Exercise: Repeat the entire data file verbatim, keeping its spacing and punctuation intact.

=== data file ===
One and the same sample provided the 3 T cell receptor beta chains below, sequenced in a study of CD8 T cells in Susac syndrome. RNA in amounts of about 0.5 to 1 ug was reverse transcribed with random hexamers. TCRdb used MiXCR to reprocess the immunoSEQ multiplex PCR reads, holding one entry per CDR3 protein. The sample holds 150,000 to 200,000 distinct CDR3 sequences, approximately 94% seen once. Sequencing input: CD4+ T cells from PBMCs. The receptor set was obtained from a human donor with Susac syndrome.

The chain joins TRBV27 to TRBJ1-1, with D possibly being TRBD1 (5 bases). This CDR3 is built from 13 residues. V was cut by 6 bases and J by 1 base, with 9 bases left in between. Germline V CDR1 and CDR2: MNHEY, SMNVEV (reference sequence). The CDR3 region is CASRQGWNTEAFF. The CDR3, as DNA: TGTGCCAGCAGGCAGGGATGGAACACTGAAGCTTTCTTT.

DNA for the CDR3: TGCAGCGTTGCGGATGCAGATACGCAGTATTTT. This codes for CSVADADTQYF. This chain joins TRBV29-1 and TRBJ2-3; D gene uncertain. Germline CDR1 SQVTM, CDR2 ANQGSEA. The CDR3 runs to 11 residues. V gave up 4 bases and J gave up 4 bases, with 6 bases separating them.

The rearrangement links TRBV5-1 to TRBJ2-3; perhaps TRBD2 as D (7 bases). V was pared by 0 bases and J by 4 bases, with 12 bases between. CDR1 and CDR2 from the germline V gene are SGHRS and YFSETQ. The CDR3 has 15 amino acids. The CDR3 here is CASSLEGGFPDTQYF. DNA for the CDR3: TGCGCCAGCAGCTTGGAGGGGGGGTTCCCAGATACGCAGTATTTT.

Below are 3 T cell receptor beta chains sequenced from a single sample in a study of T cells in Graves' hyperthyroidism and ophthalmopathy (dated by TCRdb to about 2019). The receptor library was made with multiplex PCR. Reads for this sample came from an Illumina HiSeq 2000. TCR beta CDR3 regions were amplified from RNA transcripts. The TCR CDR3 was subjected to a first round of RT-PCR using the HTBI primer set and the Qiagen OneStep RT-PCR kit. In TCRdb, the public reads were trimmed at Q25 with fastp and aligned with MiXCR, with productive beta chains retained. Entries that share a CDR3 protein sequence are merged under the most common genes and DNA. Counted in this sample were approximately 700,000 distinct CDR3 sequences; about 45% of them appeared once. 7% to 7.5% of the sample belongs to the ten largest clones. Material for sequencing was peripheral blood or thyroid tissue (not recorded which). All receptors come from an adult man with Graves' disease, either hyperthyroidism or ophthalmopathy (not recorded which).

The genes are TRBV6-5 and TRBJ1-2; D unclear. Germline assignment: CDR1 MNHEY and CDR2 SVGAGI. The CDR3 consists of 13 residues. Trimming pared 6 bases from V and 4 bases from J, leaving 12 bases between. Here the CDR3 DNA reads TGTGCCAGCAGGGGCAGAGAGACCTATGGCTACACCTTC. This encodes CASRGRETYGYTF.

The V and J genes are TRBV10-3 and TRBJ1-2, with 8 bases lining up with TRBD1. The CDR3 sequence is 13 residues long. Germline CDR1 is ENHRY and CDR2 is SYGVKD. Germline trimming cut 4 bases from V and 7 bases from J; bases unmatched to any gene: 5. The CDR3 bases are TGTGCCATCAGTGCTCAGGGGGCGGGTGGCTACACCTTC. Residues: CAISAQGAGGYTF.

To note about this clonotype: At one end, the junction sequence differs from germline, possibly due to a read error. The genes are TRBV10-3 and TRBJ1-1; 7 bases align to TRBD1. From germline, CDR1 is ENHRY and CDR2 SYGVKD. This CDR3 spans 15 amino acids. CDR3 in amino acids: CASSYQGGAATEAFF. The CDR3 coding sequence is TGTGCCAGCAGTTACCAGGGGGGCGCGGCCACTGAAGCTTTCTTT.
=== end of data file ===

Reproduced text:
One and the same sample provided the 3 T cell receptor beta chains below, sequenced in a study of CD8 T cells in Susac syndrome. RNA in amounts of about 0.5 to 1 ug was reverse transcribed with random hexamers. TCRdb used MiXCR to reprocess the immunoSEQ multiplex PCR reads, holding one entry per CDR3 protein. The sample holds 150,000 to 200,000 distinct CDR3 sequences, approximately 94% seen once. Sequencing input: CD4+ T cells from PBMCs. The receptor set was obtained from a human donor with Susac syndrome.

The chain joins TRBV27 to TRBJ1-1, with D possibly being TRBD1 (5 bases). This CDR3 is built from 13 residues. V was cut by 6 bases and J by 1 base, with 9 bases left in between. Germline V CDR1 and CDR2: MNHEY, SMNVEV (reference sequence). The CDR3 region is CASRQGWNTEAFF. The CDR3, as DNA: TGTGCCAGCAGGCAGGGATGGAACACTGAAGCTTTCTTT.

DNA for the CDR3: TGCAGCGTTGCGGATGCAGATACGCAGTATTTT. This codes for CSVADADTQYF. This chain joins TRBV29-1 and TRBJ2-3; D gene uncertain. Germline CDR1 SQVTM, CDR2 ANQGSEA. The CDR3 runs to 11 residues. V gave up 4 bases and J gave up 4 bases, with 6 bases separating them.

The rearrangement links TRBV5-1 to TRBJ2-3; perhaps TRBD2 as D (7 bases). V was pared by 0 bases and J by 4 bases, with 12 bases between. CDR1 and CDR2 from the germline V gene are SGHRS and YFSETQ. The CDR3 has 15 amino acids. The CDR3 here is CASSLEGGFPDTQYF. DNA for the CDR3: TGCGCCAGCAGCTTGGAGGGGGGGTTCCCAGATACGCAGTATTTT.

Below are 3 T cell receptor beta chains sequenced from a single sample in a study of T cells in Graves' hyperthyroidism and ophthalmopathy (dated by TCRdb to about 2019). The receptor library was made with multiplex PCR. Reads for this sample came from an Illumina HiSeq 2000. TCR beta CDR3 regions were amplified from RNA transcripts. The TCR CDR3 was subjected to a first round of RT-PCR using the HTBI primer set and the Qiagen OneStep RT-PCR kit. In TCRdb, the public reads were trimmed at Q25 with fastp and aligned with MiXCR, with productive beta chains retained. Entries that share a CDR3 protein sequence are merged under the most common genes and DNA. Counted in this sample were approximately 700,000 distinct CDR3 sequences; about 45% of them appeared once. 7% to 7.5% of the sample belongs to the ten largest clones. Material for sequencing was peripheral blood or thyroid tissue (not recorded which). All receptors come from an adult man with Graves' disease, either hyperthyroidism or ophthalmopathy (not recorded which).

The genes are TRBV6-5 and TRBJ1-2; D unclear. Germline assignment: CDR1 MNHEY and CDR2 SVGAGI. The CDR3 consists of 13 residues. Trimming pared 6 bases from V and 4 bases from J, leaving 12 bases between. Here the CDR3 DNA reads TGTGCCAGCAGGGGCAGAGAGACCTATGGCTACACCTTC. This encodes CASRGRETYGYTF.

The V and J genes are TRBV10-3 and TRBJ1-2, with 8 bases lining up with TRBD1. The CDR3 sequence is 13 residues long. Germline CDR1 is ENHRY and CDR2 is SYGVKD. Germline trimming cut 4 bases from V and 7 bases from J; bases unmatched to any gene: 5. The CDR3 bases are TGTGCCATCAGTGCTCAGGGGGCGGGTGGCTACACCTTC. Residues: CAISAQGAGGYTF.

To note about this clonotype: At one end, the junction sequence differs from germline, possibly due to a read error. The genes are TRBV10-3 and TRBJ1-1; 7 bases align to TRBD1. From germline, CDR1 is ENHRY and CDR2 SYGVKD. This CDR3 spans 15 amino acids. CDR3 in amino acids: CASSYQGGAATEAFF. The CDR3 coding sequence is TGTGCCAGCAGTTACCAGGGGGGCGCGGCCACTGAAGCTTTCTTT.